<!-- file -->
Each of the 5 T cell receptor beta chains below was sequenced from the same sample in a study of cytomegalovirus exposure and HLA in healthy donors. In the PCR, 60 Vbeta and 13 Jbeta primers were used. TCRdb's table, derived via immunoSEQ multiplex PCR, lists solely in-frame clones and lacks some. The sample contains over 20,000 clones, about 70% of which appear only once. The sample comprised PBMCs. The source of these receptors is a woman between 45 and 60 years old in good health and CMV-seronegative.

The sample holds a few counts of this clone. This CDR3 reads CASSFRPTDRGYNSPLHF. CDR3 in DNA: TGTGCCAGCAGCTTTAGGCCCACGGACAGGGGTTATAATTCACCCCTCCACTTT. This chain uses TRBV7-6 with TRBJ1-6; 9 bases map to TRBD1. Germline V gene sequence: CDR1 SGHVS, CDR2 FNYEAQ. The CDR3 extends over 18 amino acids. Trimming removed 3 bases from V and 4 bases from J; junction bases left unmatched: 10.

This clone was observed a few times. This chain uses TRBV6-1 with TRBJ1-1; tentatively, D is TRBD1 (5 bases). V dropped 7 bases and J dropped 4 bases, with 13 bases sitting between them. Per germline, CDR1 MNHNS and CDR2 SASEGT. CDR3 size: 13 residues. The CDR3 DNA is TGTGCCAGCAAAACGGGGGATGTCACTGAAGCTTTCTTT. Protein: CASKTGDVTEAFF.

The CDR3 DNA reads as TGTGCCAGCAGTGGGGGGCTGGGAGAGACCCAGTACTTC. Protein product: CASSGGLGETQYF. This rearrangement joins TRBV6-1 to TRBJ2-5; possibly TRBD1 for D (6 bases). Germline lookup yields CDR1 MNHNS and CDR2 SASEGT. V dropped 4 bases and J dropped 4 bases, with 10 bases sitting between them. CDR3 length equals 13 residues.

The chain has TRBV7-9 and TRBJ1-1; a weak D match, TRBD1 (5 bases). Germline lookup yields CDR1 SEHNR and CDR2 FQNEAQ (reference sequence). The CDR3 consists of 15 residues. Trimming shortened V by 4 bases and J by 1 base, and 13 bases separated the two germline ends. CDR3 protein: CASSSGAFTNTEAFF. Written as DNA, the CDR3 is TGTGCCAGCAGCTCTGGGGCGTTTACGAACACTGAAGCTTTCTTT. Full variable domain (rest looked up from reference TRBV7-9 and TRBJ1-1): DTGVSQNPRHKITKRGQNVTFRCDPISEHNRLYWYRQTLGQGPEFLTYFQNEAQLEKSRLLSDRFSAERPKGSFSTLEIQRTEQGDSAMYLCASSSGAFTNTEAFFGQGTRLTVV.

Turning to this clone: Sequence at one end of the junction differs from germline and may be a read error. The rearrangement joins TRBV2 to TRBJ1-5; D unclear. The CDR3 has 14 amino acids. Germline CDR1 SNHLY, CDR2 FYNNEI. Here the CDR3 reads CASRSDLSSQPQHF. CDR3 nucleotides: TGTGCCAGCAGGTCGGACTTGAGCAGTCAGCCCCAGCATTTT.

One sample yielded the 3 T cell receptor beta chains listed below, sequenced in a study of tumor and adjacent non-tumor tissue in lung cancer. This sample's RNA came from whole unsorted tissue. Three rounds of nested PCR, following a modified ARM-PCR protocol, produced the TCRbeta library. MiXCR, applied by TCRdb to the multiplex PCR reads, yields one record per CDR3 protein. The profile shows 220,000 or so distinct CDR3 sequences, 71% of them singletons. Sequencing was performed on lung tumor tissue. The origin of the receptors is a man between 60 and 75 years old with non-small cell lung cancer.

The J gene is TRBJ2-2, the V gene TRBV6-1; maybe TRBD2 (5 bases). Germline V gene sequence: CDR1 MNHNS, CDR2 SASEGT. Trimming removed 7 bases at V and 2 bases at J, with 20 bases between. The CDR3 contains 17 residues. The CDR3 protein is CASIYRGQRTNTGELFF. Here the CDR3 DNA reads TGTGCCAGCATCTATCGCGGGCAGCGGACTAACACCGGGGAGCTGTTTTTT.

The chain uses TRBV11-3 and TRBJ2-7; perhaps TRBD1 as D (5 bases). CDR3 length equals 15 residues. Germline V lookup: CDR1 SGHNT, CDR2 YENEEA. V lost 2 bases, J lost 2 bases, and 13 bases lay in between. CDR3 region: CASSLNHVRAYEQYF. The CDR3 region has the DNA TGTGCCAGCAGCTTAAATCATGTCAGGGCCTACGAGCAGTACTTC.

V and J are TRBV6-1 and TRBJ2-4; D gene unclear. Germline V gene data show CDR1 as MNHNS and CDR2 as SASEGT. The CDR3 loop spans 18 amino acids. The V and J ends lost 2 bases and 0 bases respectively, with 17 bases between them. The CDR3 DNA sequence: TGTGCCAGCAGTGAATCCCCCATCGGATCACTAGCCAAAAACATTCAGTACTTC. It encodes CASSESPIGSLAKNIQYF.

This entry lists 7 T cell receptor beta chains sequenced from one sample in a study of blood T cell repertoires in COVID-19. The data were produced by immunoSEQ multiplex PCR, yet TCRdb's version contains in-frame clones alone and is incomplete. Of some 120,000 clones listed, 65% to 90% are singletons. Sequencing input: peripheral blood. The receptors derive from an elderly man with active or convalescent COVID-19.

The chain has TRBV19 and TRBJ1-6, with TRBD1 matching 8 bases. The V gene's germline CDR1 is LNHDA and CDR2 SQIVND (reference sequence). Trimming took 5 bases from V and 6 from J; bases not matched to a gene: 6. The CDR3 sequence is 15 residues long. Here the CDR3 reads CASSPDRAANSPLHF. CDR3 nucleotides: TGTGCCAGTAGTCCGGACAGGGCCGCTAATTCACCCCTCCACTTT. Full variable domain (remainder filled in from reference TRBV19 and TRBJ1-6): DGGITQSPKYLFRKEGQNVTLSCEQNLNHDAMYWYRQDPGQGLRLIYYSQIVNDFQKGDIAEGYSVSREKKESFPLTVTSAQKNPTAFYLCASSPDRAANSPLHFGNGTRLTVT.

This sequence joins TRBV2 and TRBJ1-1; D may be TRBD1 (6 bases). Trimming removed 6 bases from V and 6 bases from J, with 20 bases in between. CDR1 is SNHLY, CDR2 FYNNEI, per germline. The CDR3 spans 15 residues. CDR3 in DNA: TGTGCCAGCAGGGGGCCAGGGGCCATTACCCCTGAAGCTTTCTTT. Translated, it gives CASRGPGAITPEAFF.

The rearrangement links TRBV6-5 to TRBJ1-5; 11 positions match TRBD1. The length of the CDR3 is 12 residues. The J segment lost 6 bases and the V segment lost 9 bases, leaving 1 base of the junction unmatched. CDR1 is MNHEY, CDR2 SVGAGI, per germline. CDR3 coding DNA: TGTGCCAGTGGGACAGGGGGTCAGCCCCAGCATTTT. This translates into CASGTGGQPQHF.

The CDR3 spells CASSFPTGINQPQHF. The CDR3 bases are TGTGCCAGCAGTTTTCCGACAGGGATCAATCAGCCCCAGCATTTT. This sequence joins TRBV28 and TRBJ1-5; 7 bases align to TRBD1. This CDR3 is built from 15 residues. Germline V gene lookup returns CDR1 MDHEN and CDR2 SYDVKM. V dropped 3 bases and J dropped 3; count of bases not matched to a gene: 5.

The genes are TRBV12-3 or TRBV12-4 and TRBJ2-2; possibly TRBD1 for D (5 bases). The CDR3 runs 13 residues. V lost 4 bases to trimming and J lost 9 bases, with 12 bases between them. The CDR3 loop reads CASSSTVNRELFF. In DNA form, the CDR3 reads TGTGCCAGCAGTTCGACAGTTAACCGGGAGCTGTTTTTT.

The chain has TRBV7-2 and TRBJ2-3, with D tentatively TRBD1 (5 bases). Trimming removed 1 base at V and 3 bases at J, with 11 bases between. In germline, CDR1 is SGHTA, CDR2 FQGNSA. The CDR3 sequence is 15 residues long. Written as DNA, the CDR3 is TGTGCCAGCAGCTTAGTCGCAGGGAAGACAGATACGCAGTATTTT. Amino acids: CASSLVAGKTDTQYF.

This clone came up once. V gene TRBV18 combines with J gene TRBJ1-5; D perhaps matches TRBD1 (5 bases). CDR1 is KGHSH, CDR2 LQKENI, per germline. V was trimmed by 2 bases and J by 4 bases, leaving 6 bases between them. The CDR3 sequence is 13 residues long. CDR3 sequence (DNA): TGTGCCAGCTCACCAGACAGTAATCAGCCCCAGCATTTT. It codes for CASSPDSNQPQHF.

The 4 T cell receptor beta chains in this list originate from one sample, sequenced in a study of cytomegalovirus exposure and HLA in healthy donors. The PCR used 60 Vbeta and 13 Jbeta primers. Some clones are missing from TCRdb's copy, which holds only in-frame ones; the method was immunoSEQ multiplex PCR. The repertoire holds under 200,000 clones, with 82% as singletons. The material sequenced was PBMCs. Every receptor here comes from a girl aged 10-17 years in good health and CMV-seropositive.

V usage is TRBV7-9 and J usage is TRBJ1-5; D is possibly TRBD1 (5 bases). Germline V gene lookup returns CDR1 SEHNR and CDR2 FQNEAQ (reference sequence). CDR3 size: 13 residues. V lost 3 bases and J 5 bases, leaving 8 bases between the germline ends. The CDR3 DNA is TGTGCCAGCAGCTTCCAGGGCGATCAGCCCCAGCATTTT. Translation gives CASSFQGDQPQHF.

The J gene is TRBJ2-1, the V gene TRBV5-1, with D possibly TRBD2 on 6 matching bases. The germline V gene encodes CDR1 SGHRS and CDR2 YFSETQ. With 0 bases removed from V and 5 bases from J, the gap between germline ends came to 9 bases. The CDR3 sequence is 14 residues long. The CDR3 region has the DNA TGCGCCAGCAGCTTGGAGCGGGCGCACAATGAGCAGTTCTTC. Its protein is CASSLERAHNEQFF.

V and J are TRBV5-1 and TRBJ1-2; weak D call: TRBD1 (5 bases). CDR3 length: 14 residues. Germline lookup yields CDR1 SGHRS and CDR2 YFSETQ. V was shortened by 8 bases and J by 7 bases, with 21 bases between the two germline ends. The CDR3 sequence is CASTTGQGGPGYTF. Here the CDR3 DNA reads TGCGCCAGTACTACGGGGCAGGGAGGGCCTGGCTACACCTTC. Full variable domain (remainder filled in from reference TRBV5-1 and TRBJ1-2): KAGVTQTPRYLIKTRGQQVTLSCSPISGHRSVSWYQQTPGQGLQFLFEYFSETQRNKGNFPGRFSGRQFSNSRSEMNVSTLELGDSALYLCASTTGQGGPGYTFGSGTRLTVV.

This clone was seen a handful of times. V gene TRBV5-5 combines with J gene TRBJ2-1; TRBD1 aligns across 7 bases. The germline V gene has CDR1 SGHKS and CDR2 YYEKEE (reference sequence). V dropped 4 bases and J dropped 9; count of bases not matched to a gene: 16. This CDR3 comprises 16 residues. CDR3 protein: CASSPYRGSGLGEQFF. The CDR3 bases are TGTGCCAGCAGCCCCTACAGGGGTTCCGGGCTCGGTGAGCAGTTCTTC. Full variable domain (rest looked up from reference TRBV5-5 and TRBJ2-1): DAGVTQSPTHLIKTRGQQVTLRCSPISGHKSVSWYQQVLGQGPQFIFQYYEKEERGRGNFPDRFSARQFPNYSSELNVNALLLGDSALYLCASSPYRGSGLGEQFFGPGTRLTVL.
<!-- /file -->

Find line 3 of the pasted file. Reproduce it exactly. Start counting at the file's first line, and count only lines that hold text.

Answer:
This clone was observed a few times. This chain uses TRBV6-1 with TRBJ1-1; tentatively, D is TRBD1 (5 bases). V dropped 7 bases and J dropped 4 bases, with 13 bases sitting between them. Per germline, CDR1 MNHNS and CDR2 SASEGT. CDR3 size: 13 residues. The CDR3 DNA is TGTGCCAGCAAAACGGGGGATGTCACTGAAGCTTTCTTT. Protein: CASKTGDVTEAFF.